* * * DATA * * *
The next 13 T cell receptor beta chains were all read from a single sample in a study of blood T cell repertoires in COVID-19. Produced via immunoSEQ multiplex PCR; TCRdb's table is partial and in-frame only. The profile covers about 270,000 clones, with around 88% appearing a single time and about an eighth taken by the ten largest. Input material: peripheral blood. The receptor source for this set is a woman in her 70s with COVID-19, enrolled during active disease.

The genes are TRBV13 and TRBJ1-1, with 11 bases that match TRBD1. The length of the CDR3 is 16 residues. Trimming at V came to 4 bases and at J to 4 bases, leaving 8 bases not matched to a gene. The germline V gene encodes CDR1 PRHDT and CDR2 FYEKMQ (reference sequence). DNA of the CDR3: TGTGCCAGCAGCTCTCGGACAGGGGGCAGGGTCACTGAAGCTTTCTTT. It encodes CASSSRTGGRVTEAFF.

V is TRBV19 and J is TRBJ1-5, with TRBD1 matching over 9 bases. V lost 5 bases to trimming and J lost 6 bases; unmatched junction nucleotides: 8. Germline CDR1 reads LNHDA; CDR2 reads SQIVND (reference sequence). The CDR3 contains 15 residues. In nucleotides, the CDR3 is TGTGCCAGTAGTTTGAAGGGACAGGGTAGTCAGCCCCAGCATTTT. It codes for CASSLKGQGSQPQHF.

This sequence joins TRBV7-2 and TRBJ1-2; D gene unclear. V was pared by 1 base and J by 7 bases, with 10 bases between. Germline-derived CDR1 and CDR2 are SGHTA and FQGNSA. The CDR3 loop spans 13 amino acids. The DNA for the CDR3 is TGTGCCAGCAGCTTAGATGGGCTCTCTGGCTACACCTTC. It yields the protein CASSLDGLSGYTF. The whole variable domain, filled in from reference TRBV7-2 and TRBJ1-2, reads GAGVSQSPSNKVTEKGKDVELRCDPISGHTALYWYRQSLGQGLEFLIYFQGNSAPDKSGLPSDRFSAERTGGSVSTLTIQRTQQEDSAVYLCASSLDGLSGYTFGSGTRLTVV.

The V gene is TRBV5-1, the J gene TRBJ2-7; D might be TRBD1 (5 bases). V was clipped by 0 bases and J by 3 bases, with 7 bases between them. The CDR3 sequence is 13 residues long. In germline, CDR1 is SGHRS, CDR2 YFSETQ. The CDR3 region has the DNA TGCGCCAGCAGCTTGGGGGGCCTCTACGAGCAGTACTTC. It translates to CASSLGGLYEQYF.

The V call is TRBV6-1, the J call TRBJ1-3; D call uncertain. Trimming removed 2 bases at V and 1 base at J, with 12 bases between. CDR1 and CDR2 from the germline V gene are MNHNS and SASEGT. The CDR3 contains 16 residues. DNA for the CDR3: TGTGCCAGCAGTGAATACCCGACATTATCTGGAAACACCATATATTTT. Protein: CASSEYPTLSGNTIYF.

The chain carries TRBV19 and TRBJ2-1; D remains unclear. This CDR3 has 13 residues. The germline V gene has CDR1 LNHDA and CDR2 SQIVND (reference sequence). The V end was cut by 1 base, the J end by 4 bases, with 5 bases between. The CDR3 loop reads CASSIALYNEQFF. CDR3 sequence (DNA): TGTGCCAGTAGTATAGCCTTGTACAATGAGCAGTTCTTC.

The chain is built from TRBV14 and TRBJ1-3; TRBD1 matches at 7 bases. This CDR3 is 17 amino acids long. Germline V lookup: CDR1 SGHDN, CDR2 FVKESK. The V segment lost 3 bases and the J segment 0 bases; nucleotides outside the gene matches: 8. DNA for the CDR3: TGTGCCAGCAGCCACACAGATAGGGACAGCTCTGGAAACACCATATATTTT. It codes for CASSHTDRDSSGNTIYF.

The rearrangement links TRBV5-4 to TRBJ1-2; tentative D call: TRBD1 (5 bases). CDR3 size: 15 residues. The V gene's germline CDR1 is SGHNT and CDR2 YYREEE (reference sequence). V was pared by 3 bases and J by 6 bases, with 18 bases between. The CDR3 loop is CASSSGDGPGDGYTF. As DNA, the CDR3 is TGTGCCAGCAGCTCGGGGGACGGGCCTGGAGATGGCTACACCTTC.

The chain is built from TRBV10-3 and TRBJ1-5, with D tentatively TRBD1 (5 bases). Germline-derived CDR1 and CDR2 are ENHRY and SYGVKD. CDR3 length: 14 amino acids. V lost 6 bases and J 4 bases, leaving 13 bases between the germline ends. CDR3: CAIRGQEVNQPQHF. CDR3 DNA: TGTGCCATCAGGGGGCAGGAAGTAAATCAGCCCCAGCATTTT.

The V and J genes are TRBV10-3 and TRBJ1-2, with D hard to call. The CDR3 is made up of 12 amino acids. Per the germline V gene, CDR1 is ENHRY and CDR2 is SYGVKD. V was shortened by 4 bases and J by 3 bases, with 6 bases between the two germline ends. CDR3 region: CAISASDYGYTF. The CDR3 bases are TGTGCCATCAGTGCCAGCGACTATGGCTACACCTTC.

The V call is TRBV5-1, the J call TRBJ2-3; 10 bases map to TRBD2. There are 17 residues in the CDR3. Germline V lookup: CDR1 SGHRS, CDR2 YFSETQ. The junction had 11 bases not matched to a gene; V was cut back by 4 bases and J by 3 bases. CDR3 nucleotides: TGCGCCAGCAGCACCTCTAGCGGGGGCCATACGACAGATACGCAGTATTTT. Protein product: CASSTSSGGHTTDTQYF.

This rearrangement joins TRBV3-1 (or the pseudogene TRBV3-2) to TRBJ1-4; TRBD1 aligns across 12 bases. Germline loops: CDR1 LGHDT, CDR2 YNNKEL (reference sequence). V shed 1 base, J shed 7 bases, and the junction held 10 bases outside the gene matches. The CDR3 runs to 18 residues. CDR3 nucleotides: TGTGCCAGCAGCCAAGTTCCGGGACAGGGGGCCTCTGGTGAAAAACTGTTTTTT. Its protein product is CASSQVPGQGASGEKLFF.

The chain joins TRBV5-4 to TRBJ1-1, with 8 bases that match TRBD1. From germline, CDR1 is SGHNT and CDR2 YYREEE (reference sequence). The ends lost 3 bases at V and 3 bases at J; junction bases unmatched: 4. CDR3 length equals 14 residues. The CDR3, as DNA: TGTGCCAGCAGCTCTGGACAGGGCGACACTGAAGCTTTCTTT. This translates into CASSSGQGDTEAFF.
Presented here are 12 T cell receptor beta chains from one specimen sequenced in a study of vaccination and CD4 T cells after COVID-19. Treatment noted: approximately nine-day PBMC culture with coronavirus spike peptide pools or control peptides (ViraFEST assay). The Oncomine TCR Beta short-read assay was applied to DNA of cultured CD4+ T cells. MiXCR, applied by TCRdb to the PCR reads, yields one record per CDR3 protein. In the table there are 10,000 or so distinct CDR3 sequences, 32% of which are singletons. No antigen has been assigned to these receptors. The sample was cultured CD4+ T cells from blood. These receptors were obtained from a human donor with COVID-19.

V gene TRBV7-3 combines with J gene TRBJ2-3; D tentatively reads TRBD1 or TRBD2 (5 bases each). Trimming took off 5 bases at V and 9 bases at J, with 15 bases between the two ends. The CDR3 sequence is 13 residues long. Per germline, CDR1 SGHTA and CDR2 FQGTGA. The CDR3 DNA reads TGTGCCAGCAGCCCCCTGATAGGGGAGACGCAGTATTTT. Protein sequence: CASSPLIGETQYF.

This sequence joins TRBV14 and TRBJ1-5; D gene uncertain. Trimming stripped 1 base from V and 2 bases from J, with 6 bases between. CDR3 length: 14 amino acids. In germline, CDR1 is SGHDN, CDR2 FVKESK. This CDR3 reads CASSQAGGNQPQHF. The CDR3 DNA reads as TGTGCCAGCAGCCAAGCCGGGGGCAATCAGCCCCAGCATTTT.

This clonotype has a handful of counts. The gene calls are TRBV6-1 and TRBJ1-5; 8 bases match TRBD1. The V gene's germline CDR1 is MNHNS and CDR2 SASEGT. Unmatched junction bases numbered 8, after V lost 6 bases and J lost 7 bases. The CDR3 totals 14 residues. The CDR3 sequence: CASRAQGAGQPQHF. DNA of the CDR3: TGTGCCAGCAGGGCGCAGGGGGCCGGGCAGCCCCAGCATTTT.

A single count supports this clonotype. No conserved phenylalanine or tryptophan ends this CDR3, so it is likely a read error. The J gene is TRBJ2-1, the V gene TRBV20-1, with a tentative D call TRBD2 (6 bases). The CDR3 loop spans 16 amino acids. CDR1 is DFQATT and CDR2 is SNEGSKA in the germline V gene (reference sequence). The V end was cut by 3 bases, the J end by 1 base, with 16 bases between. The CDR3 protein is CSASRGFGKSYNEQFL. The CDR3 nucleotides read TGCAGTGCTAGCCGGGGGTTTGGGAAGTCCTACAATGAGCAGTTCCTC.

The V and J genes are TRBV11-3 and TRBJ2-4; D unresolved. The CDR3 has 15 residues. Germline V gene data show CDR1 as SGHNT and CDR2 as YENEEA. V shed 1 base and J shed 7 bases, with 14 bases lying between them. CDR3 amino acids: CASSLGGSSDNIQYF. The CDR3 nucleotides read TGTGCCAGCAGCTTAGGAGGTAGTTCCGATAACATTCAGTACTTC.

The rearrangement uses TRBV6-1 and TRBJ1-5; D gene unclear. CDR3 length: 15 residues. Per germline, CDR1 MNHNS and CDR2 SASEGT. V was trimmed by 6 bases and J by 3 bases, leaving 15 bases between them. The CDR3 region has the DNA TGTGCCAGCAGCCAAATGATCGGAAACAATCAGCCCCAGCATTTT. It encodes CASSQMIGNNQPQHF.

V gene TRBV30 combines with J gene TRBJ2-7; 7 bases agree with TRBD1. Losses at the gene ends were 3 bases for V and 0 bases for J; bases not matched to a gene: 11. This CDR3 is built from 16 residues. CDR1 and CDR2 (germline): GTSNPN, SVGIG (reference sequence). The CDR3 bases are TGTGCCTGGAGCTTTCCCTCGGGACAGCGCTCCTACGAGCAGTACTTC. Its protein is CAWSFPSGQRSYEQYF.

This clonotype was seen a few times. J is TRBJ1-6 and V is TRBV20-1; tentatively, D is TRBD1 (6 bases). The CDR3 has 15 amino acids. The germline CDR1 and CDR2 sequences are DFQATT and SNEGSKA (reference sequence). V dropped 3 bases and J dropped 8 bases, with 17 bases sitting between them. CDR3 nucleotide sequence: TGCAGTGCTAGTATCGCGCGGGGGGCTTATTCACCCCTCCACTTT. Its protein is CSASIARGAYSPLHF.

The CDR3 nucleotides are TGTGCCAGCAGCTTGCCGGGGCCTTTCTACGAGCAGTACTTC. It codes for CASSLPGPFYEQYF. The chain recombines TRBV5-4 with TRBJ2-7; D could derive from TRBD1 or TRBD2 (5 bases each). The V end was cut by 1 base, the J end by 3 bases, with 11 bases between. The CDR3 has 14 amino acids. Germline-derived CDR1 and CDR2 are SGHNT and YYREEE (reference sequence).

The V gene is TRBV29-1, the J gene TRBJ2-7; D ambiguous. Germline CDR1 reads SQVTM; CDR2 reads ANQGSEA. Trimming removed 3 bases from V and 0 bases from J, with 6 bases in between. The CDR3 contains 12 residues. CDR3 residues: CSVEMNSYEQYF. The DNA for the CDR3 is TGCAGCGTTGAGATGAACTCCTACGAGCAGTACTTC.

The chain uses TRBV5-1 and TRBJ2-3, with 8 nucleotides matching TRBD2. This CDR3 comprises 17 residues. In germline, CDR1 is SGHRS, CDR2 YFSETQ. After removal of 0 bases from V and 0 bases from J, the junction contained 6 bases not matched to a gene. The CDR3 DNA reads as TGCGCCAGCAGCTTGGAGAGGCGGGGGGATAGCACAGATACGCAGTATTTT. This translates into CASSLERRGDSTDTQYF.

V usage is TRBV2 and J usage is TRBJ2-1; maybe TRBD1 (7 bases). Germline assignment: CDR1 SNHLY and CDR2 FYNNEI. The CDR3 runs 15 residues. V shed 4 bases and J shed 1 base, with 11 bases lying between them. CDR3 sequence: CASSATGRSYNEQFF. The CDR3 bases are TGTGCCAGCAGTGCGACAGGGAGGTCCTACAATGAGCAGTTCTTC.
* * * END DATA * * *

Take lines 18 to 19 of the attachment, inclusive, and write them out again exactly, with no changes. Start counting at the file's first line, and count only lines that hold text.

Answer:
This clonotype has a handful of counts. The gene calls are TRBV6-1 and TRBJ1-5; 8 bases match TRBD1. The V gene's germline CDR1 is MNHNS and CDR2 SASEGT. Unmatched junction bases numbered 8, after V lost 6 bases and J lost 7 bases. The CDR3 totals 14 residues. The CDR3 sequence: CASRAQGAGQPQHF. DNA of the CDR3: TGTGCCAGCAGGGCGCAGGGGGCCGGGCAGCCCCAGCATTTT.

A single count supports this clonotype. No conserved phenylalanine or tryptophan ends this CDR3, so it is likely a read error. The J gene is TRBJ2-1, the V gene TRBV20-1, with a tentative D call TRBD2 (6 bases). The CDR3 loop spans 16 amino acids. CDR1 is DFQATT and CDR2 is SNEGSKA in the germline V gene (reference sequence). The V end was cut by 3 bases, the J end by 1 base, with 16 bases between. The CDR3 protein is CSASRGFGKSYNEQFL. The CDR3 nucleotides read TGCAGTGCTAGCCGGGGGTTTGGGAAGTCCTACAATGAGCAGTTCCTC.